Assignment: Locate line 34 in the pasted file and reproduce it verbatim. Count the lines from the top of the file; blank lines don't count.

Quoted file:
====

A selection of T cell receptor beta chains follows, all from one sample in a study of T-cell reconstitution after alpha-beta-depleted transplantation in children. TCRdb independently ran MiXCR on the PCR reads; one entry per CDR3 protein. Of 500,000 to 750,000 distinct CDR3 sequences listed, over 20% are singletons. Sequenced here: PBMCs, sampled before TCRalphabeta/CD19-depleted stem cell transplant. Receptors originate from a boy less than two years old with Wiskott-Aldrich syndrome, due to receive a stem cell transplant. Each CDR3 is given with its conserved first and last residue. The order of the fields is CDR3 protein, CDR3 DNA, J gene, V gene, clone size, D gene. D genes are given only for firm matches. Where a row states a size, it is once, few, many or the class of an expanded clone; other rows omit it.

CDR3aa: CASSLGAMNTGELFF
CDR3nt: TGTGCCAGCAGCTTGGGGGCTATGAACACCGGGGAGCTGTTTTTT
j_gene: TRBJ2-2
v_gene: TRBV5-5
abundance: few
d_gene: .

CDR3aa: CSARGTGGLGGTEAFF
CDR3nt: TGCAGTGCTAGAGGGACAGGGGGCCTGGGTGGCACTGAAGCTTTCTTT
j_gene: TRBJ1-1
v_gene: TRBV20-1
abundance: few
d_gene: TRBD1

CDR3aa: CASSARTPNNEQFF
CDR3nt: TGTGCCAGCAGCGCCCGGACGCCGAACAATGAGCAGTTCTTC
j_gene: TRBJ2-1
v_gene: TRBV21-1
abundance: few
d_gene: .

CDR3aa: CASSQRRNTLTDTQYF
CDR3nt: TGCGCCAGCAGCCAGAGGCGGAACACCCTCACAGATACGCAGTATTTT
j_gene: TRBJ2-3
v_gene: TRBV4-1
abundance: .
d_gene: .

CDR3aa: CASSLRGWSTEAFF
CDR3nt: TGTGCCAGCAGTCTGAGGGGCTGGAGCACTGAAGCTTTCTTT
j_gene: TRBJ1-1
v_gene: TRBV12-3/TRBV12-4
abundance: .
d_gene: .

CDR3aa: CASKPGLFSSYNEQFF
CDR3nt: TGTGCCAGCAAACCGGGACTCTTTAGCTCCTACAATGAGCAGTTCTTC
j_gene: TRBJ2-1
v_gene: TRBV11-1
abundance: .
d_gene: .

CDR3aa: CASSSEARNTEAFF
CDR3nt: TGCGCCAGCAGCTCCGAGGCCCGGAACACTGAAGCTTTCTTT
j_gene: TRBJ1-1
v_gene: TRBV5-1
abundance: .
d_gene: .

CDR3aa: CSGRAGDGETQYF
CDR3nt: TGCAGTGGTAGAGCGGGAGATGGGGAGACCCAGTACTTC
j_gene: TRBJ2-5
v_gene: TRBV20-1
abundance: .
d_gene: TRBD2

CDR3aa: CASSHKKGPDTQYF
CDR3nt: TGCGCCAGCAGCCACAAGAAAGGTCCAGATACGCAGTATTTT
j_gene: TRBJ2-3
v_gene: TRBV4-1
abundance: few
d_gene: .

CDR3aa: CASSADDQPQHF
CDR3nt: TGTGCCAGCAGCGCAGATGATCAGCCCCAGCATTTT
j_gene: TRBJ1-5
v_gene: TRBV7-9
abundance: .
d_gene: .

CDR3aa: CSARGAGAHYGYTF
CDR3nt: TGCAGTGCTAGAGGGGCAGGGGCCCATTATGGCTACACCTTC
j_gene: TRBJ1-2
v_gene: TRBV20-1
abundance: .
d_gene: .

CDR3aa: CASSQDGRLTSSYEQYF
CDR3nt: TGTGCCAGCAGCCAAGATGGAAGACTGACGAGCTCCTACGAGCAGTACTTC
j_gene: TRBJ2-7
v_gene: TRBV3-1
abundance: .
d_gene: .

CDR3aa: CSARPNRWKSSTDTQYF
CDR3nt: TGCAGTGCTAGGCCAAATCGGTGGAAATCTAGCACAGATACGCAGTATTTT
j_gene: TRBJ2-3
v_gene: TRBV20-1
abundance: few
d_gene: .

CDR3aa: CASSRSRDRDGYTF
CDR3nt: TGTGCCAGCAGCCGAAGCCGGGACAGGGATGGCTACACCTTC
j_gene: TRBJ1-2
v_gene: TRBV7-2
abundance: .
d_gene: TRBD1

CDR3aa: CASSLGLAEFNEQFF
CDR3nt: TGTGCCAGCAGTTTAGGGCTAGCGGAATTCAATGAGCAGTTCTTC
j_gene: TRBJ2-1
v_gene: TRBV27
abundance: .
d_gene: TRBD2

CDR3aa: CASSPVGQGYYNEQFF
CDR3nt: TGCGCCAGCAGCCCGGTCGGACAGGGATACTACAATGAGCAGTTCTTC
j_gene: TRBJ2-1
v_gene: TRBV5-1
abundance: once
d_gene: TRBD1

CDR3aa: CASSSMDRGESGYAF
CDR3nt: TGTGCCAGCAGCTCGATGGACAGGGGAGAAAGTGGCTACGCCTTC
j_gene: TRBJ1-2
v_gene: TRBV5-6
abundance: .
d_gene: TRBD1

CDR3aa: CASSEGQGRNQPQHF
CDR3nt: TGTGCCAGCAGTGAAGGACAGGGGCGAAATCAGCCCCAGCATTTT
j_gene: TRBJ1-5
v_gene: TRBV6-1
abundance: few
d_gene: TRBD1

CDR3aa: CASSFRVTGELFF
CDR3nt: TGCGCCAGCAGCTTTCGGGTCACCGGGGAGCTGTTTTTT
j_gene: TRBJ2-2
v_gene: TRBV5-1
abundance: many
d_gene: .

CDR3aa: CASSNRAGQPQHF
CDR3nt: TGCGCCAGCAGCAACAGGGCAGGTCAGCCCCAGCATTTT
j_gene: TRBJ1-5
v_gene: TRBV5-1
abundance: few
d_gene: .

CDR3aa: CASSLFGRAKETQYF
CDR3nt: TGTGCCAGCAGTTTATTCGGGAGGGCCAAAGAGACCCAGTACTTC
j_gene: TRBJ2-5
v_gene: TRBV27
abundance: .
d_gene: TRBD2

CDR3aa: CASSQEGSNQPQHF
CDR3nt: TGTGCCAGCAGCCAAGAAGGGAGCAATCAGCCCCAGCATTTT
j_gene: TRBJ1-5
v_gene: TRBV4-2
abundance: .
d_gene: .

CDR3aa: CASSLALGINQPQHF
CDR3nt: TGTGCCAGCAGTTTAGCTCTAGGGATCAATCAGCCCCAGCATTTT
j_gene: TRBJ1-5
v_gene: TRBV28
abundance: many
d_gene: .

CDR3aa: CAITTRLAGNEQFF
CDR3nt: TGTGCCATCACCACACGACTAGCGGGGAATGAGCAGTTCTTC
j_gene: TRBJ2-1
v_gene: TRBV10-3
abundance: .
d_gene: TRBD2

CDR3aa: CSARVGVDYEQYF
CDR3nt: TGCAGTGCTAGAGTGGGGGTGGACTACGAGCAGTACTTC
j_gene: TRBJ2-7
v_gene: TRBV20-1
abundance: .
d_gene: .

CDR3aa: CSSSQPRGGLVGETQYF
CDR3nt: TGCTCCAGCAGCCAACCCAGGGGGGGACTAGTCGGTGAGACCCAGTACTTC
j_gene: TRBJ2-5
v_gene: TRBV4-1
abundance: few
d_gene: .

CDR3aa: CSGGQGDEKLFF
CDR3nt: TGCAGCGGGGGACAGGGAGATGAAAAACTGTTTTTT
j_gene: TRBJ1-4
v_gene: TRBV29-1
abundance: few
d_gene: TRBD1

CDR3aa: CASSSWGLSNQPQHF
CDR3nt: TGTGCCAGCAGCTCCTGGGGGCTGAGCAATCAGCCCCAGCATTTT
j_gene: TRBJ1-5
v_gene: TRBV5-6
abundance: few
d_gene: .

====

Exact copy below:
j_gene: TRBJ2-1